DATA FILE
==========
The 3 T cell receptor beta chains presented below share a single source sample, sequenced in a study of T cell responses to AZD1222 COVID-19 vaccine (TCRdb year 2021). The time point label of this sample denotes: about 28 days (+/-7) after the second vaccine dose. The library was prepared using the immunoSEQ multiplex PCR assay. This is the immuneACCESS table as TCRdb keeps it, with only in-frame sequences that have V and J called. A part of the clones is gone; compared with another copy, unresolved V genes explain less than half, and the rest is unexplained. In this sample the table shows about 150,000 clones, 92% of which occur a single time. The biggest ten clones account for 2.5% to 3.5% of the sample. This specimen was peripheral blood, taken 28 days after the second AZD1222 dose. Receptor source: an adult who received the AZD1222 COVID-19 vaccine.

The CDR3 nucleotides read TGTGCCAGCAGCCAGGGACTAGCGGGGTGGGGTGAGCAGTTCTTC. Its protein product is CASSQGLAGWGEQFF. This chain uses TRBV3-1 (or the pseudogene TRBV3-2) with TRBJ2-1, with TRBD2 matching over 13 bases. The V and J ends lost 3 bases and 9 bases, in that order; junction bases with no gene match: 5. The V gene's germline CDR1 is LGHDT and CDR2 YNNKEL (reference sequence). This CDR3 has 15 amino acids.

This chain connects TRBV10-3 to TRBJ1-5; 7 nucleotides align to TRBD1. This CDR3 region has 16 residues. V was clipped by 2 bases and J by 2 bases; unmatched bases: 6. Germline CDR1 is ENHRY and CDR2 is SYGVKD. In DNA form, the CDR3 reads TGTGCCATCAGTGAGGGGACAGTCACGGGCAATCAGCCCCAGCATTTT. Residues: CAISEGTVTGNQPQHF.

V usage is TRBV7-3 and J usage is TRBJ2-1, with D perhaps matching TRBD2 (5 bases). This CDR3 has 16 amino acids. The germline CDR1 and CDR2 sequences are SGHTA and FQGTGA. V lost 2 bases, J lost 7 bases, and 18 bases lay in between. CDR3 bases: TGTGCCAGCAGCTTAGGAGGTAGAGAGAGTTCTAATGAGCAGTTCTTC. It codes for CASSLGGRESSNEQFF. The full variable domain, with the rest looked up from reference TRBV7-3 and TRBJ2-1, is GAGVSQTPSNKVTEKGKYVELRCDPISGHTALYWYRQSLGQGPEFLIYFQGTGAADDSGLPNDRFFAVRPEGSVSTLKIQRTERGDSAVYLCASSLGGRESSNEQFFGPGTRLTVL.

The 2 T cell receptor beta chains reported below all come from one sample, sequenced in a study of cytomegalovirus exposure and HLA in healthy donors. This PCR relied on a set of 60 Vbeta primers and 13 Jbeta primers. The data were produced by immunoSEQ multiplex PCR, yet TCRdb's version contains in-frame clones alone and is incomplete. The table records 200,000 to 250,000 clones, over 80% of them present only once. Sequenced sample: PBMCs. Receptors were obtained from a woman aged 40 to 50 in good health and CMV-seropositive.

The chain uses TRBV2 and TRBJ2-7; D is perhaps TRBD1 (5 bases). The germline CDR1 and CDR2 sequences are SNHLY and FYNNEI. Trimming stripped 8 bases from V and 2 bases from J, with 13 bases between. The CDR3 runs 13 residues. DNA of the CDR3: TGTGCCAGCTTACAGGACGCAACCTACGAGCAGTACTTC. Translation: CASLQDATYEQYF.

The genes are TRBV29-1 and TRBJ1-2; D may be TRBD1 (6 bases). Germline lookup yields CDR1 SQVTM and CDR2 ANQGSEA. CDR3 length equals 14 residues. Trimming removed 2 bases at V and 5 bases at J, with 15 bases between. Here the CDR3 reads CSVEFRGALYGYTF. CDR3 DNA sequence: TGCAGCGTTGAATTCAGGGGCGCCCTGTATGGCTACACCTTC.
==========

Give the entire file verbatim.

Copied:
The 3 T cell receptor beta chains presented below share a single source sample, sequenced in a study of T cell responses to AZD1222 COVID-19 vaccine (TCRdb year 2021). The time point label of this sample denotes: about 28 days (+/-7) after the second vaccine dose. The library was prepared using the immunoSEQ multiplex PCR assay. This is the immuneACCESS table as TCRdb keeps it, with only in-frame sequences that have V and J called. A part of the clones is gone; compared with another copy, unresolved V genes explain less than half, and the rest is unexplained. In this sample the table shows about 150,000 clones, 92% of which occur a single time. The biggest ten clones account for 2.5% to 3.5% of the sample. This specimen was peripheral blood, taken 28 days after the second AZD1222 dose. Receptor source: an adult who received the AZD1222 COVID-19 vaccine.

The CDR3 nucleotides read TGTGCCAGCAGCCAGGGACTAGCGGGGTGGGGTGAGCAGTTCTTC. Its protein product is CASSQGLAGWGEQFF. This chain uses TRBV3-1 (or the pseudogene TRBV3-2) with TRBJ2-1, with TRBD2 matching over 13 bases. The V and J ends lost 3 bases and 9 bases, in that order; junction bases with no gene match: 5. The V gene's germline CDR1 is LGHDT and CDR2 YNNKEL (reference sequence). This CDR3 has 15 amino acids.

This chain connects TRBV10-3 to TRBJ1-5; 7 nucleotides align to TRBD1. This CDR3 region has 16 residues. V was clipped by 2 bases and J by 2 bases; unmatched bases: 6. Germline CDR1 is ENHRY and CDR2 is SYGVKD. In DNA form, the CDR3 reads TGTGCCATCAGTGAGGGGACAGTCACGGGCAATCAGCCCCAGCATTTT. Residues: CAISEGTVTGNQPQHF.

V usage is TRBV7-3 and J usage is TRBJ2-1, with D perhaps matching TRBD2 (5 bases). This CDR3 has 16 amino acids. The germline CDR1 and CDR2 sequences are SGHTA and FQGTGA. V lost 2 bases, J lost 7 bases, and 18 bases lay in between. CDR3 bases: TGTGCCAGCAGCTTAGGAGGTAGAGAGAGTTCTAATGAGCAGTTCTTC. It codes for CASSLGGRESSNEQFF. The full variable domain, with the rest looked up from reference TRBV7-3 and TRBJ2-1, is GAGVSQTPSNKVTEKGKYVELRCDPISGHTALYWYRQSLGQGPEFLIYFQGTGAADDSGLPNDRFFAVRPEGSVSTLKIQRTERGDSAVYLCASSLGGRESSNEQFFGPGTRLTVL.

The 2 T cell receptor beta chains reported below all come from one sample, sequenced in a study of cytomegalovirus exposure and HLA in healthy donors. This PCR relied on a set of 60 Vbeta primers and 13 Jbeta primers. The data were produced by immunoSEQ multiplex PCR, yet TCRdb's version contains in-frame clones alone and is incomplete. The table records 200,000 to 250,000 clones, over 80% of them present only once. Sequenced sample: PBMCs. Receptors were obtained from a woman aged 40 to 50 in good health and CMV-seropositive.

The chain uses TRBV2 and TRBJ2-7; D is perhaps TRBD1 (5 bases). The germline CDR1 and CDR2 sequences are SNHLY and FYNNEI. Trimming stripped 8 bases from V and 2 bases from J, with 13 bases between. The CDR3 runs 13 residues. DNA of the CDR3: TGTGCCAGCTTACAGGACGCAACCTACGAGCAGTACTTC. Translation: CASLQDATYEQYF.

The genes are TRBV29-1 and TRBJ1-2; D may be TRBD1 (6 bases). Germline lookup yields CDR1 SQVTM and CDR2 ANQGSEA. CDR3 length equals 14 residues. Trimming removed 2 bases at V and 5 bases at J, with 15 bases between. Here the CDR3 reads CSVEFRGALYGYTF. CDR3 DNA sequence: TGCAGCGTTGAATTCAGGGGCGCCCTGTATGGCTACACCTTC.